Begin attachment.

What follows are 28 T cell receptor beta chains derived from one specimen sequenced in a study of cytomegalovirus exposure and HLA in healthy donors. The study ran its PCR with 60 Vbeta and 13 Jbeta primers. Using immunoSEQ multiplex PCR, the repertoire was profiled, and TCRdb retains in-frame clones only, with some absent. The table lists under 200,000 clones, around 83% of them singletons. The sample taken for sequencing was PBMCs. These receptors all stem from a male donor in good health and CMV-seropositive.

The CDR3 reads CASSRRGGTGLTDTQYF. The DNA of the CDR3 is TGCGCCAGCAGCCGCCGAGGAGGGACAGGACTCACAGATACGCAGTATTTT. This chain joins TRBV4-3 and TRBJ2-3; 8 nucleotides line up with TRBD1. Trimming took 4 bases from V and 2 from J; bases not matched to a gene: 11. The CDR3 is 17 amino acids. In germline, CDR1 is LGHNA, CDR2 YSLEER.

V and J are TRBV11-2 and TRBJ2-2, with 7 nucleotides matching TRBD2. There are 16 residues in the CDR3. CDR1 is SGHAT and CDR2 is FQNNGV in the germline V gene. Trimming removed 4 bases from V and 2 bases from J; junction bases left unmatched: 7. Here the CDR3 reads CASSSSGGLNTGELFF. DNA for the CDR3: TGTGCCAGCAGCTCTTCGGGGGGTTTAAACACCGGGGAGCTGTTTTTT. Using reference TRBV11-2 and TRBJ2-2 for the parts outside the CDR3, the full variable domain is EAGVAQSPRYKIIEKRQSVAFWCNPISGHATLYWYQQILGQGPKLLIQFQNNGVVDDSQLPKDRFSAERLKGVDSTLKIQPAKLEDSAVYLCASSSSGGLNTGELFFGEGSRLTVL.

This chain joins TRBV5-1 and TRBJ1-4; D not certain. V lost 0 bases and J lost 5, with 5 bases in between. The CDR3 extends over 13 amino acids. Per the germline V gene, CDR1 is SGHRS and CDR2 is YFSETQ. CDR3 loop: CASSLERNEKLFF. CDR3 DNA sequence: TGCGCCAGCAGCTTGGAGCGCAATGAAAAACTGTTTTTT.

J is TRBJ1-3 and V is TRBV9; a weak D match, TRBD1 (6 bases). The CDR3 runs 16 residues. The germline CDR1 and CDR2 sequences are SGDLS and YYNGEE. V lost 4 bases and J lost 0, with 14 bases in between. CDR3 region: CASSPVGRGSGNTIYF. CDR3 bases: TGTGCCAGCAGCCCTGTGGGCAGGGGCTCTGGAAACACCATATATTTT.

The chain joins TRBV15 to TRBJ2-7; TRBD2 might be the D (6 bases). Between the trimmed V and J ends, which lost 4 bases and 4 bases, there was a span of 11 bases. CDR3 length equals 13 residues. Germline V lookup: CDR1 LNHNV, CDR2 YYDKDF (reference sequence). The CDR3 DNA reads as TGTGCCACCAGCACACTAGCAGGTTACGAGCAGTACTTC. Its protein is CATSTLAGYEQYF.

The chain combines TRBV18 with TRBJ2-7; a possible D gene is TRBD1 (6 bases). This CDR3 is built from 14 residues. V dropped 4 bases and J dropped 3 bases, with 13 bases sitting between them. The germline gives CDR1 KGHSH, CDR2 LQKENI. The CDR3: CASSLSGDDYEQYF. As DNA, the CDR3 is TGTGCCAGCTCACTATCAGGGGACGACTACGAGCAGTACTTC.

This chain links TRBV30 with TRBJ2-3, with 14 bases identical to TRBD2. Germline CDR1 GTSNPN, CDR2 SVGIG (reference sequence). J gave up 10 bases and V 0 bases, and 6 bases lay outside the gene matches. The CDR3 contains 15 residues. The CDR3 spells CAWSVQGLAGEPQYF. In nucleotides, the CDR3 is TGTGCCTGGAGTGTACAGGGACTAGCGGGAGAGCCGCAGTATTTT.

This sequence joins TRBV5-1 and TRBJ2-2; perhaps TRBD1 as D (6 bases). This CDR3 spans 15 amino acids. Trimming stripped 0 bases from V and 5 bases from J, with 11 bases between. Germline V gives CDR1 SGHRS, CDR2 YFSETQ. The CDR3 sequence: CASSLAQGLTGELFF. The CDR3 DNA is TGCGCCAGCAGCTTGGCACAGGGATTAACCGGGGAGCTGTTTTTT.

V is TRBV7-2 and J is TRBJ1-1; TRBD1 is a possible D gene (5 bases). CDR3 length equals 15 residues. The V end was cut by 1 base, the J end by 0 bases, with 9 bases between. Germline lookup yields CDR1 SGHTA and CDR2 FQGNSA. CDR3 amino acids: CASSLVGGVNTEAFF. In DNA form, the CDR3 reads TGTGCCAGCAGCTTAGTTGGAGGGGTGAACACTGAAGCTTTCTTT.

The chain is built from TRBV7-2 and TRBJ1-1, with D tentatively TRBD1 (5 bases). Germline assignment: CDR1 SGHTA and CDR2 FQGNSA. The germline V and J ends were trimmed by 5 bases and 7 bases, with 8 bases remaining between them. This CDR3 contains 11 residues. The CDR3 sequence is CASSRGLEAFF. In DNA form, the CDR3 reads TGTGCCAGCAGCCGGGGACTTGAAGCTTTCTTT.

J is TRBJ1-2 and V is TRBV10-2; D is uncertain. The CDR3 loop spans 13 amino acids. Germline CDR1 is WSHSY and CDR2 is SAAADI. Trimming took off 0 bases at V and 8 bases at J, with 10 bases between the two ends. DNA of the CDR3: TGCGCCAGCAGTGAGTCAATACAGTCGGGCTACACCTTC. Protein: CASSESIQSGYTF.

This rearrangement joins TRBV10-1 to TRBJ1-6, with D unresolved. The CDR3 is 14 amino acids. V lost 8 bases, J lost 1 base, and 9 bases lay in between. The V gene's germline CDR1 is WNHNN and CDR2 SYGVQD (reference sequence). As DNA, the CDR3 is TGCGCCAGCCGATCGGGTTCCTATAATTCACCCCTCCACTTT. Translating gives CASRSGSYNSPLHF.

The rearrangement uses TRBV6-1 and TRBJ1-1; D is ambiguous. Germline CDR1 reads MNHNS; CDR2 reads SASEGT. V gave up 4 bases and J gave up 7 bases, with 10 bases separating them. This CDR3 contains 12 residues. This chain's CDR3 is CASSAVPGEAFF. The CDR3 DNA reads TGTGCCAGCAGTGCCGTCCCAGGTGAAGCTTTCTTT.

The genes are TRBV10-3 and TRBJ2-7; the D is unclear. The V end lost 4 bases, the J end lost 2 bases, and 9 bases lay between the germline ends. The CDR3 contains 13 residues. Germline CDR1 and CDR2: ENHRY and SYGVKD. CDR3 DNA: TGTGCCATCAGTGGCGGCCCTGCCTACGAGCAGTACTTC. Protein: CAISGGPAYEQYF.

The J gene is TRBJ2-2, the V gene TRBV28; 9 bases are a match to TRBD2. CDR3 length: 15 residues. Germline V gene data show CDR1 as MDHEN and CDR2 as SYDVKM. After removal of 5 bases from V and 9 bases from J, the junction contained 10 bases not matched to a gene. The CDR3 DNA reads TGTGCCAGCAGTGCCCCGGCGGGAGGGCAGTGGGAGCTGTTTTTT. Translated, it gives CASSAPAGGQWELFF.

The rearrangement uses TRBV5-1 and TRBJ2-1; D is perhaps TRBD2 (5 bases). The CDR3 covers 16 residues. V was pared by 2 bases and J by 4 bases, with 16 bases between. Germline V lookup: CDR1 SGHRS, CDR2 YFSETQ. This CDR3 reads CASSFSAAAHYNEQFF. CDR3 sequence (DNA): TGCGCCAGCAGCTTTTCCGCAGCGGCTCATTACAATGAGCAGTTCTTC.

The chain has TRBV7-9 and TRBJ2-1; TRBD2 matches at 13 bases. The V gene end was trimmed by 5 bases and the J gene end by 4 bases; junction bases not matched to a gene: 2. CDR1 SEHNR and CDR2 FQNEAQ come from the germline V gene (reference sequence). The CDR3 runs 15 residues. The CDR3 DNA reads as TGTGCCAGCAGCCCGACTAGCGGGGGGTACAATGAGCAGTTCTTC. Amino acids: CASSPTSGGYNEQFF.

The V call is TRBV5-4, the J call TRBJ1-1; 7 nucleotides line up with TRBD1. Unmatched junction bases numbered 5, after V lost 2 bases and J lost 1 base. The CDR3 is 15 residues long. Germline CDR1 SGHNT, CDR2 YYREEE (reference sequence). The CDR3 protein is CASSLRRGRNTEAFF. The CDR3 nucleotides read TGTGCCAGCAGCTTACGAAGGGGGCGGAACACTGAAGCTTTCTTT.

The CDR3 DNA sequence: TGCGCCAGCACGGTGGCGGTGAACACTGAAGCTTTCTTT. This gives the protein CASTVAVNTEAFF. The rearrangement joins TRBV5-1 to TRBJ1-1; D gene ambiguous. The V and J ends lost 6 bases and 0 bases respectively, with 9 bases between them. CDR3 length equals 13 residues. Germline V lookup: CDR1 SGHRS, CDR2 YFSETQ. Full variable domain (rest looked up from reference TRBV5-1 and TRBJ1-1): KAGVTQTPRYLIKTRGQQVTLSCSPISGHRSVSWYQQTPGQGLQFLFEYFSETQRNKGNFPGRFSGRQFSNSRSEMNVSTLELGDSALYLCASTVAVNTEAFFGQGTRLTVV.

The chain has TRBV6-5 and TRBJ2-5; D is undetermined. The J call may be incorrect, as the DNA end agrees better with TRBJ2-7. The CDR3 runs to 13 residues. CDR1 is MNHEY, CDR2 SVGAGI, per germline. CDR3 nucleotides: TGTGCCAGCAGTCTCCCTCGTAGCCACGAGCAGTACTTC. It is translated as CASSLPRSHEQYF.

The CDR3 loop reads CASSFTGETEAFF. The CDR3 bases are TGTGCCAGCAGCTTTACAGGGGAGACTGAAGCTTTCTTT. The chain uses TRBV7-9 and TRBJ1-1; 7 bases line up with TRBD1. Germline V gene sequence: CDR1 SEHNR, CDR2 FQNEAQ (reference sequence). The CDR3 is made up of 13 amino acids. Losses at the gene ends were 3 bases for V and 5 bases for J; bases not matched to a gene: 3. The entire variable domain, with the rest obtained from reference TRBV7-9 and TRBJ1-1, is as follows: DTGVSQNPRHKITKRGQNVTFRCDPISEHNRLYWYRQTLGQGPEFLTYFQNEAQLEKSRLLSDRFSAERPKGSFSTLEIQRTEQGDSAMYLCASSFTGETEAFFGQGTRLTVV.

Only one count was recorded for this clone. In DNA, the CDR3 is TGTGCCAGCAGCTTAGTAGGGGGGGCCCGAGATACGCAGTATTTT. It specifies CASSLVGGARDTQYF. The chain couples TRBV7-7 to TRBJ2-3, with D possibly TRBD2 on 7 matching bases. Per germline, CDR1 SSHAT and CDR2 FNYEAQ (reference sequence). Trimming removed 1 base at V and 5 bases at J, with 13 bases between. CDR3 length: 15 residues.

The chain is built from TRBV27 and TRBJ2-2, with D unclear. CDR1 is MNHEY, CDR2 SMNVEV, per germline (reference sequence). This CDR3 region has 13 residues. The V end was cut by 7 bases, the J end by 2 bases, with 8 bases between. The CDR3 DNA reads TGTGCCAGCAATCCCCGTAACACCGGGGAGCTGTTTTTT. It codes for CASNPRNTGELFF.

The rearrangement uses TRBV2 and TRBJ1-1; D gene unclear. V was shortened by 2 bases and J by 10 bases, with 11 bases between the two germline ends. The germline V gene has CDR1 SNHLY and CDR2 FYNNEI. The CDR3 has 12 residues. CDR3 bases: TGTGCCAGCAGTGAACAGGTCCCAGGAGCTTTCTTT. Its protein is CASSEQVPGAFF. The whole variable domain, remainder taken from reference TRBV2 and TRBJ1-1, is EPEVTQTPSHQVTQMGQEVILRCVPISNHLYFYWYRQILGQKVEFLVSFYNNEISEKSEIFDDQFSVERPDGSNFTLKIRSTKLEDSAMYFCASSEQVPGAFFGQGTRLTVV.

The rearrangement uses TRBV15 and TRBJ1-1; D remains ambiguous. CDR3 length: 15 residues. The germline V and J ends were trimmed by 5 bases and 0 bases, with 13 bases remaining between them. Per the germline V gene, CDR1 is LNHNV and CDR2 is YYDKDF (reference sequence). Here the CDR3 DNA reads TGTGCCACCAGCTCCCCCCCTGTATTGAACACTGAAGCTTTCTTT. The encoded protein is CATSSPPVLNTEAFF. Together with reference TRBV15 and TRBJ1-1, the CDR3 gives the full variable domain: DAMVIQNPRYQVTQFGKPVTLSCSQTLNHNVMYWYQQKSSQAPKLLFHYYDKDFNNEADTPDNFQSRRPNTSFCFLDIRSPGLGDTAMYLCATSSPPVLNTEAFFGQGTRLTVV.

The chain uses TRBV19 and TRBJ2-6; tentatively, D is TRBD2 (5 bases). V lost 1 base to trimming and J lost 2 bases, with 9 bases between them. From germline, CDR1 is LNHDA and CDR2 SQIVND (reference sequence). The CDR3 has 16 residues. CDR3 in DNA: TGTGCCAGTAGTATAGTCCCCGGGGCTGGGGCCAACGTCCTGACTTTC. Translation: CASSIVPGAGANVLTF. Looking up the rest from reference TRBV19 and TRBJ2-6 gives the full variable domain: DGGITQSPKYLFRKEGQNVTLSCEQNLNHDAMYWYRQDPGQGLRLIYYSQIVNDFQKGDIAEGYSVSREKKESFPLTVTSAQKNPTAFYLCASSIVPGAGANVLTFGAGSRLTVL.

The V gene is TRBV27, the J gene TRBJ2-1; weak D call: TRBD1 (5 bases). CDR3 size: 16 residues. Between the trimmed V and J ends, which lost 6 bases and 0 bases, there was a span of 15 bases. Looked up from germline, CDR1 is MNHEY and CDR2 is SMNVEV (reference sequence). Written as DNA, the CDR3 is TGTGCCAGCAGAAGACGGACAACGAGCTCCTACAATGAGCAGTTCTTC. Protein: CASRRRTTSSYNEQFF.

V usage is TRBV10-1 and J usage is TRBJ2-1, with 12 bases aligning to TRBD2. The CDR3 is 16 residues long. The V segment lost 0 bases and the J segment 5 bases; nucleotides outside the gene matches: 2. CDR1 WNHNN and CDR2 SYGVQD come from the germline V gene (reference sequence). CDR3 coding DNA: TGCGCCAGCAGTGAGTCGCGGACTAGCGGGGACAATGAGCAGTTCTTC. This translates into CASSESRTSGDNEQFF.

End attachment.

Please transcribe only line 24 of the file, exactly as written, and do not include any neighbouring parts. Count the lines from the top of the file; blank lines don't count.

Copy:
The chain is built from TRBV27 and TRBJ2-2, with D unclear. CDR1 is MNHEY, CDR2 SMNVEV, per germline (reference sequence). This CDR3 region has 13 residues. The V end was cut by 7 bases, the J end by 2 bases, with 8 bases between. The CDR3 DNA reads TGTGCCAGCAATCCCCGTAACACCGGGGAGCTGTTTTTT. It codes for CASNPRNTGELFF.